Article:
Here's my "measurement" when evaluating other folks' displays of grief after a tragedy :

      Any time a  loved one of mine gets hurt or passes away unexpectedly, I go into shock. I'm basically unable to speak or function. The illness or death of a pet provokes the same reaction. If it was my baby that was murdered, forget any thought of a detailed, coherent description of the assailant --it would be like asking questions of a bowl of jelly that had been sitting in the sun all day.

      I don't know what's wrong here, but something is. What I do know is that an innocent baby was murdered by SOMEONE with a motive that is, as of yet, unknown. By what means the child was killed (gun) is irrelevant as far as I'm concerned.

  •  Re: (2+ / 0-)
    Recommended by:
    FrankRose, andalusi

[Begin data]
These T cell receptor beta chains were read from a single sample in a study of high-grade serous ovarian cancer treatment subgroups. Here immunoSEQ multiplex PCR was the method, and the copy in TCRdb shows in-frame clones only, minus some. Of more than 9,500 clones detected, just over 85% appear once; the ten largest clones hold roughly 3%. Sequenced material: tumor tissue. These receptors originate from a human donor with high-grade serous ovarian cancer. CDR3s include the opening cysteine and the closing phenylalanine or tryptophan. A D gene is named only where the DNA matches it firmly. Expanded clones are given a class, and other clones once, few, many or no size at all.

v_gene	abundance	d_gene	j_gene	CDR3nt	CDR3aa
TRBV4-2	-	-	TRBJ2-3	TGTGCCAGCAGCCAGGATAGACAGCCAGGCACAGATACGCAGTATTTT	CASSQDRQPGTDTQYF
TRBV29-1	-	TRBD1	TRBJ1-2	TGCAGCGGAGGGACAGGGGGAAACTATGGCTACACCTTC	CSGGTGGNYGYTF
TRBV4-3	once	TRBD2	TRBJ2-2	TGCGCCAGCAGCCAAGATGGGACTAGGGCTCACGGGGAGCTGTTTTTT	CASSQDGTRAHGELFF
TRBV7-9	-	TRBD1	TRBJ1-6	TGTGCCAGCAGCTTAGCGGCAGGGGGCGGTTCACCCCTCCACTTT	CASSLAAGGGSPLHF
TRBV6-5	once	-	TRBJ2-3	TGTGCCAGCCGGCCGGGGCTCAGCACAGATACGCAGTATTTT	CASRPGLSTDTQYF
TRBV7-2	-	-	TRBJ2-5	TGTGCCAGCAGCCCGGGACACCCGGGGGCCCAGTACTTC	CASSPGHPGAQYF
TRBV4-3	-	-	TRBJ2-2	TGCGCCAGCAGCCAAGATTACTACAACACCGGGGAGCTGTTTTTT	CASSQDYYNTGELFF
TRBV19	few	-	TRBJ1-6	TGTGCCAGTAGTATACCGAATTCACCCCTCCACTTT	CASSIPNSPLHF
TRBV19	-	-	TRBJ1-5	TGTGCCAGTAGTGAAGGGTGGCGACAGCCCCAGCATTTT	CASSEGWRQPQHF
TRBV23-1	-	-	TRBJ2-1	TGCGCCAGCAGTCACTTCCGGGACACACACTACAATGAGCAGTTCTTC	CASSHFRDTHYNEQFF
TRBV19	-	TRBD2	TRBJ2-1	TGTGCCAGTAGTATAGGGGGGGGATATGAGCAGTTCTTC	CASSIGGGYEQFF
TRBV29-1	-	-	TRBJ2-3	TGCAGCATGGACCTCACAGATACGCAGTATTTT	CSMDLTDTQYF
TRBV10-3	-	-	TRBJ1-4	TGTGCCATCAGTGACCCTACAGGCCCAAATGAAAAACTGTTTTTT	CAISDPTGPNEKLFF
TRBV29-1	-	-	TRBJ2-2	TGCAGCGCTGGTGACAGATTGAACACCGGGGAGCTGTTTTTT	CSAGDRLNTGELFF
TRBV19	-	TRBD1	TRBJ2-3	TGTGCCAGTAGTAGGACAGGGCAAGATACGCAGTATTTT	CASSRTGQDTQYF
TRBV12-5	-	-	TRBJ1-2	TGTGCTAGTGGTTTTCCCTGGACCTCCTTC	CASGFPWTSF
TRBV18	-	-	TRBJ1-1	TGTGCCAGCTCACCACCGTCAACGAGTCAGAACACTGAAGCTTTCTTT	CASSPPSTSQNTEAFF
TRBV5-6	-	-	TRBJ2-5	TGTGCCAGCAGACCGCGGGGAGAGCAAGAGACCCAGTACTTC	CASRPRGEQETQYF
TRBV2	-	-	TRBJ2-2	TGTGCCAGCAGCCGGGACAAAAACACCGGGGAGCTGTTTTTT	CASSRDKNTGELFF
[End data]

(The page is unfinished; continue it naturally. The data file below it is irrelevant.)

I was almost ready to recommend this diary, but I get stuck on two points.  Ban nock already already addressed part of my first objection; the diarist doesn't acknowledge the true gains in safety and security.  I'd also add technology has made us all more aware of the evil around us; disheartening as it is, I'd rather know what's going on in my community and country than reside in blissful ignorance.

    Second, there isn't a national instinct to shine a light on guns and "gun culture" every time horror strikes.  It is the result of a persistent effort by a group of narrow-minded bigots to shame tens of millions of law abiding Americans.  They accuse their neighbors of aiding and abetting murder because they want to protect their families and homes.  To these people, murderers might as well be little more than victims of some dastardly disease devised by so-called "gun nuts."

    When God gives you lemons, you find a new god.

    by Patrick Costighan on Sat Mar 23, 2013 at 07:49:07 AM PDT